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accessing the future via the past
It's great that everyone is so enthusiastic about figuring out how the poor Muuh do it, but I'm now realizing that my previous post wasn't very clear at all. I meant to point at sexual reproduction as a strategy used by everything from marigolds to, well, squids. It's generally considered to be "expensive," not in terms of the sex act alone, but as an overall summation of the incredible amount of energy/resources that go into producing viable offspring. In comparison, budding, for example, doesn't require much. I don't even know if budding feels good, although sexual reproduction doesn't always feel good either. Sad face.

Budding has it's uses (just ask a Hydra), especially if you're energetically/resource challenged, but it doesn't exactly rock the genetic variability angle, and, anyway, I haven't seen anything on OA which would suggest that the Muuh are into budding. Yet.

But I did see this today:

Lateral Gene Transfer, aka Horizontal Gene Transfer. Okay, I'm obsessed with it. I'll just come clean. In the past it's been discussed as a prokaryotic thing, but there's more and more evidence of LGT-type activity in eukaryotes/multi-cellular creatures. Like humans. And, yeah, I am seeing part of the discussion taking place in terms of disease vectors in humans, and, yeah, I'm also obsessed with how LGT seems to undermine conventional definitions of "species." I'm willing to admit all of that. But still, for the energetically challenged, it might offer survival advantages that aren't applicable to a Garden World context. Whether it's a strategy that evolves "naturally" on Muuhome (or elsewhere), or it's been provolved into the picture, or the Muuh did it to themselves just so they could have options.... Hey, they could even make it feel good.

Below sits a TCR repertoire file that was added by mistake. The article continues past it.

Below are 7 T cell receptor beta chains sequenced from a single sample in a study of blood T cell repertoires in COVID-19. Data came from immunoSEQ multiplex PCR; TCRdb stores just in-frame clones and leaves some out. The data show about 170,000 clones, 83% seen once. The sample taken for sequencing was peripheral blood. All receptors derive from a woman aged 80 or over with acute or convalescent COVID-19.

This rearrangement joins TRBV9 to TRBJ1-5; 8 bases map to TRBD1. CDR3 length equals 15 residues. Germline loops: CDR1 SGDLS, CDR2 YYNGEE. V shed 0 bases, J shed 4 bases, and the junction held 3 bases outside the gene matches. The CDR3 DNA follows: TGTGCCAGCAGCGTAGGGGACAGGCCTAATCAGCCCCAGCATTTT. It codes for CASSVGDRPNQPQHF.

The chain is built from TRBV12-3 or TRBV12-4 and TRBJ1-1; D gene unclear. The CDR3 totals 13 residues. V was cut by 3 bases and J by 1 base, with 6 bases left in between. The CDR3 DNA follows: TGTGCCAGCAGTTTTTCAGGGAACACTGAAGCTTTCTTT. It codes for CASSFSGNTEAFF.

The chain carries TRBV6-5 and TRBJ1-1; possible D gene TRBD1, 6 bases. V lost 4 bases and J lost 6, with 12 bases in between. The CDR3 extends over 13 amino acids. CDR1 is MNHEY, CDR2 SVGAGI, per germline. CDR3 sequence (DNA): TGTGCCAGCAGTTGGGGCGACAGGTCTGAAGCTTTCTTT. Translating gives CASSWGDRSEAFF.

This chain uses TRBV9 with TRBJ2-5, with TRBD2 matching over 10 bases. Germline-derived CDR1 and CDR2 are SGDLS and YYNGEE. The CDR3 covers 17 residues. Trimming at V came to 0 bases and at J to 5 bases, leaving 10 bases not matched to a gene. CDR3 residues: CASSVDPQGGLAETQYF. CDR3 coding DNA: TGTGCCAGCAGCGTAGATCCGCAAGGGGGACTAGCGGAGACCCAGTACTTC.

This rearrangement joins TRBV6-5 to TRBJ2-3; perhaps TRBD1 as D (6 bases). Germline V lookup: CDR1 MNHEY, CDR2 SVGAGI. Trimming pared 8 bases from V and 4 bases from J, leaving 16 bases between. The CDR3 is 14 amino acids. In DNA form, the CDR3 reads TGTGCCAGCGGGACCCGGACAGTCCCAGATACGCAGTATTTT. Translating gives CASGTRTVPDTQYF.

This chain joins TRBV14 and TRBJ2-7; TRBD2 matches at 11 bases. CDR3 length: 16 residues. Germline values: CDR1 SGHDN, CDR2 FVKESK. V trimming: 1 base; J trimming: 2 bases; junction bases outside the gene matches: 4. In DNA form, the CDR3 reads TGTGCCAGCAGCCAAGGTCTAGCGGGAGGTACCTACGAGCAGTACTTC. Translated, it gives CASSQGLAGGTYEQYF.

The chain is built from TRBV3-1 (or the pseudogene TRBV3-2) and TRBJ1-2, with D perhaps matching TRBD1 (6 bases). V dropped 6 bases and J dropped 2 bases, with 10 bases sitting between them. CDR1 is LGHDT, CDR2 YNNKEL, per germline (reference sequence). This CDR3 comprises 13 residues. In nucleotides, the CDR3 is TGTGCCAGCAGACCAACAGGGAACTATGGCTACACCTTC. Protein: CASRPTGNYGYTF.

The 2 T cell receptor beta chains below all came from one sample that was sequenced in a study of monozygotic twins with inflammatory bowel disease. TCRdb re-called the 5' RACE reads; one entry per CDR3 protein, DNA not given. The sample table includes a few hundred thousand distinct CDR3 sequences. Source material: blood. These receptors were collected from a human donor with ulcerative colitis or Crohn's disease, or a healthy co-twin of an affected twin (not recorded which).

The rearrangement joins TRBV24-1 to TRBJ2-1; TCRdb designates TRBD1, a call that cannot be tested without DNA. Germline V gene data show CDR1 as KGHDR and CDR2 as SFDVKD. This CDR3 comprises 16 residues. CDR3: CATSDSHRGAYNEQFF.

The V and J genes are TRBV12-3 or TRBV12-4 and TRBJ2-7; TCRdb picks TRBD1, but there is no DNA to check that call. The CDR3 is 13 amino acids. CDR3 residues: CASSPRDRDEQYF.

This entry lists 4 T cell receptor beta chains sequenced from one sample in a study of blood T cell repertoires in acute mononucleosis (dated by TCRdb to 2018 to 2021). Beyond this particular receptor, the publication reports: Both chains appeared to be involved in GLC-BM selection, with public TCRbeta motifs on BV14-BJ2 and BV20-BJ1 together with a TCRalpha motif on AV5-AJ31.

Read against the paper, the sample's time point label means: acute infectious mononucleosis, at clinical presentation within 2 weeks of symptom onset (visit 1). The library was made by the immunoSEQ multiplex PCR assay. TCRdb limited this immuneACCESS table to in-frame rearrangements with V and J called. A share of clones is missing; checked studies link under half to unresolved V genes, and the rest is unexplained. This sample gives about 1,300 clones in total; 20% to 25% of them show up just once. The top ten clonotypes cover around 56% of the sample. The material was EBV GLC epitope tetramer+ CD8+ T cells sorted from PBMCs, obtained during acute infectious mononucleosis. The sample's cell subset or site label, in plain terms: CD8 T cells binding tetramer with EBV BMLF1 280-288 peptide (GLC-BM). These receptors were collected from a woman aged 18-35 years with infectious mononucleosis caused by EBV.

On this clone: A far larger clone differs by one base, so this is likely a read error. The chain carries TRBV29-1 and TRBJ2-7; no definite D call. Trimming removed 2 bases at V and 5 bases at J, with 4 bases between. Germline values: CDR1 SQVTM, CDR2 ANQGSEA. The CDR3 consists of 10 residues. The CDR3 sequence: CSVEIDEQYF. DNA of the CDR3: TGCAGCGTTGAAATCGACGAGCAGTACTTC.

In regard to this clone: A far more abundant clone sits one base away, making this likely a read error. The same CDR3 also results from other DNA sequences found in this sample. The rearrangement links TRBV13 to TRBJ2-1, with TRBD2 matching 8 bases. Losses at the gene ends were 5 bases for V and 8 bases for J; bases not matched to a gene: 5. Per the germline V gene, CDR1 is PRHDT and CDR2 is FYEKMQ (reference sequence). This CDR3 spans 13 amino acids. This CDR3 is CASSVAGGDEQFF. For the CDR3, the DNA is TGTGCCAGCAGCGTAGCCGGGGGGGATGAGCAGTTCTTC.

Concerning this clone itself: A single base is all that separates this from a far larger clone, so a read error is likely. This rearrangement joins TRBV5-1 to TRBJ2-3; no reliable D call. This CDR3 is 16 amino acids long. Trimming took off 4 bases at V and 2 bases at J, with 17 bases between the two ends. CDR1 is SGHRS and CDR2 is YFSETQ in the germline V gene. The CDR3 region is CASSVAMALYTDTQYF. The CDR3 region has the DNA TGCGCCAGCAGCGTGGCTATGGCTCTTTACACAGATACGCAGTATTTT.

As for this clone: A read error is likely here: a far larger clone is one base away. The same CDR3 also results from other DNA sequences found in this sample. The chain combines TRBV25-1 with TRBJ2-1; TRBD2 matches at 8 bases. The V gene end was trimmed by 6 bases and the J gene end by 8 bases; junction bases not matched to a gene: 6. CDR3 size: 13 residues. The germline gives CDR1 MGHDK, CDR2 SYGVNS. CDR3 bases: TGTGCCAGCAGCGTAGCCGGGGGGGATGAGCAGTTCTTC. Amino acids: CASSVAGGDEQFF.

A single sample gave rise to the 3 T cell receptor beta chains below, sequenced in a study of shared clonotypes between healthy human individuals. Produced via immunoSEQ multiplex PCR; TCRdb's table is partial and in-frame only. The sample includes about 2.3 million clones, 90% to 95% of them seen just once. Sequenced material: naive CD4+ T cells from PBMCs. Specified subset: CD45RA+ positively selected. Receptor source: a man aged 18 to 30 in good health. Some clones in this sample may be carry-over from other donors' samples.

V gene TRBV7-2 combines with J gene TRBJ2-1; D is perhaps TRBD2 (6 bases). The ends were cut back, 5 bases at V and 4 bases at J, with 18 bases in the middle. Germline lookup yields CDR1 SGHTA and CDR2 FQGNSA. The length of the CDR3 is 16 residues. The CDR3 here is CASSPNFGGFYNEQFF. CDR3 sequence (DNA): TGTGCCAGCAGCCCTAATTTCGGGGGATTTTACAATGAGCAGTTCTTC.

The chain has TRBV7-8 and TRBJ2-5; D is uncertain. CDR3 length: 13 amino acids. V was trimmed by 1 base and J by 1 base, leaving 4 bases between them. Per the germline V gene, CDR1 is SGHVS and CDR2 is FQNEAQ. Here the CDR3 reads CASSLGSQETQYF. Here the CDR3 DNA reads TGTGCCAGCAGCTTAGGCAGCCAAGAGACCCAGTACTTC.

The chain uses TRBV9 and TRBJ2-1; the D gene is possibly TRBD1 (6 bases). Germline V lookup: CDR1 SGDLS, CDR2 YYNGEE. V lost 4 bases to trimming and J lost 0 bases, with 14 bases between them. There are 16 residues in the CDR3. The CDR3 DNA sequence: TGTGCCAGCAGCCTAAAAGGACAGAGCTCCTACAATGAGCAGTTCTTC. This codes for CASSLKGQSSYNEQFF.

Ooohhh, and here's something which suggests that, without LGT/HGT, arthropods might never have been able to wreak havoc on the plant world, which they definitely do:

There's also the further implication that LGT/HGT might have come to the fore as a relevant to the process of natural selection in herbivorous arthropods precisely because plants are so successful at fending off herbivores. Actually, plants can be incredibly manipulative. Don't fall in love with a plant.

Anyway, talk about undermining conventional notions of how natural selection works in eukaryotes.... Well, only if it's a strategy that's used more often than it seems to be used on Earth....

Hey, what if the Muuh (or any other non-prokaryotes) never even crossed the Darwinian Threshold:

Or what if they straddled it? With so many legs, it shouldn't a problem.....

Messages In This Thread
RE: accessing the future via the past - by Rynn - 10-11-2016, 06:40 PM
RE: accessing the future via the past - by selden - 10-12-2016, 08:36 AM
RE: accessing the future via the past - by tomzdadster - 10-12-2016, 03:45 PM

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